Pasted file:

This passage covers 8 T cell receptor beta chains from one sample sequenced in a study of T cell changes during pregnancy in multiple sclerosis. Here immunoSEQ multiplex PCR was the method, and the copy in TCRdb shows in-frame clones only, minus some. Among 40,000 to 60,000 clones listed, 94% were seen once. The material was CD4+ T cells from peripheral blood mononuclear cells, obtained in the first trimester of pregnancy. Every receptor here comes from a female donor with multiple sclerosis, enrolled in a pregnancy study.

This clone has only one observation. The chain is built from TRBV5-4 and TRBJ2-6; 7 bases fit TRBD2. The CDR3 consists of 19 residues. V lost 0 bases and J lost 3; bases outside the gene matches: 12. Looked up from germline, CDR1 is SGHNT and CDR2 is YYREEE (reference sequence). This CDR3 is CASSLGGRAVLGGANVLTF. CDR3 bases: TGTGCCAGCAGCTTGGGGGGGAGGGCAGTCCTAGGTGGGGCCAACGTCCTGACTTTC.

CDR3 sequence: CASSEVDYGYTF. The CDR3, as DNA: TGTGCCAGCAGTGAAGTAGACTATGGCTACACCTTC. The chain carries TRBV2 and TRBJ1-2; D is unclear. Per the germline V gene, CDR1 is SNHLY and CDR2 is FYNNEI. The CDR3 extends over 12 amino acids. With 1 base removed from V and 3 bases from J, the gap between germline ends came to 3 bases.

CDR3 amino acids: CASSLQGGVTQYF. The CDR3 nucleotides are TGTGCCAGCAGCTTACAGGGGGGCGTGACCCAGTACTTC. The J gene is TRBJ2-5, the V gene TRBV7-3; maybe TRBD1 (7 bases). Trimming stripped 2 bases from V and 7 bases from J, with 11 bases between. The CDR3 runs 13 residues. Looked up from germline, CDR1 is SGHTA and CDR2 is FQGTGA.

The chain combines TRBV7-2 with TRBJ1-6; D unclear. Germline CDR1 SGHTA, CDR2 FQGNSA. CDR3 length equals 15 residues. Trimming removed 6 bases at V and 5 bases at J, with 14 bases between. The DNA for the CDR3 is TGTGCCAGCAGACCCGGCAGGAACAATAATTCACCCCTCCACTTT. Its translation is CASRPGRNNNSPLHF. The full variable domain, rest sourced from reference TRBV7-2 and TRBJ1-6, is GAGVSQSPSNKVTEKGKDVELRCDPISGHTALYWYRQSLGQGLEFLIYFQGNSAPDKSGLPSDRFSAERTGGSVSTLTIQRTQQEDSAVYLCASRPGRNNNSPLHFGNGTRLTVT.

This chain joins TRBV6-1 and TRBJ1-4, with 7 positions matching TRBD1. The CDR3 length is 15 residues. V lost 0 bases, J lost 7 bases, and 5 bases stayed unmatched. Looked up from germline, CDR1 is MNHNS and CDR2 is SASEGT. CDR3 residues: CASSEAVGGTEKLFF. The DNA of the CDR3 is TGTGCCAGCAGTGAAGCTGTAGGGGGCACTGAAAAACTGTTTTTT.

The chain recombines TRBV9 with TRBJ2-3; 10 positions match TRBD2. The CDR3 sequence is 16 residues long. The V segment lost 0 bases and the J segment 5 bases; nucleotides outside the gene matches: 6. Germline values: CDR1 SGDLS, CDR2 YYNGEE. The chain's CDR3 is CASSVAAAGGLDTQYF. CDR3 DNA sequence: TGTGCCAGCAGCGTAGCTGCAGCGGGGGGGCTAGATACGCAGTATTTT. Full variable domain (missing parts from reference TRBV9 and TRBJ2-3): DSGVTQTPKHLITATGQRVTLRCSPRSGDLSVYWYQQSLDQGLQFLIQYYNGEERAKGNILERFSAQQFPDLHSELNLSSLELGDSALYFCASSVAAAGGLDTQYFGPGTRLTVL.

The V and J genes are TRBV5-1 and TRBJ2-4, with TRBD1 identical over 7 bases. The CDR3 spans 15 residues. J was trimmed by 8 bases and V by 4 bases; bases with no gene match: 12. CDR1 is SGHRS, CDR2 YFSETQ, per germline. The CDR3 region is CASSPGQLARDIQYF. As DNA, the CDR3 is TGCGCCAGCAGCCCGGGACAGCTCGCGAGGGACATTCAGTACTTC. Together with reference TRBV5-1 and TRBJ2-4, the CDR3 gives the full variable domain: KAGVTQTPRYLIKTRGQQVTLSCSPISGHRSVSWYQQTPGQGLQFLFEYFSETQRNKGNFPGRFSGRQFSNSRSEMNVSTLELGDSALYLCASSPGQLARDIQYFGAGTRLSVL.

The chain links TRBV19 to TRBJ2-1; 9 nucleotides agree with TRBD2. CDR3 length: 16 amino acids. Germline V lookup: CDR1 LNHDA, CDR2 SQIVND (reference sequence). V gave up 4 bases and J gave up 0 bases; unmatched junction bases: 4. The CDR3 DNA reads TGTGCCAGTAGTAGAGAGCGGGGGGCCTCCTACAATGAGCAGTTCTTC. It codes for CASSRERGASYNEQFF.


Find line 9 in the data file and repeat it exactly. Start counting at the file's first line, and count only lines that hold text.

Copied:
The chain links TRBV19 to TRBJ2-1; 9 nucleotides agree with TRBD2. CDR3 length: 16 amino acids. Germline V lookup: CDR1 LNHDA, CDR2 SQIVND (reference sequence). V gave up 4 bases and J gave up 0 bases; unmatched junction bases: 4. The CDR3 DNA reads TGTGCCAGTAGTAGAGAGCGGGGGGCCTCCTACAATGAGCAGTTCTTC. It codes for CASSRERGASYNEQFF.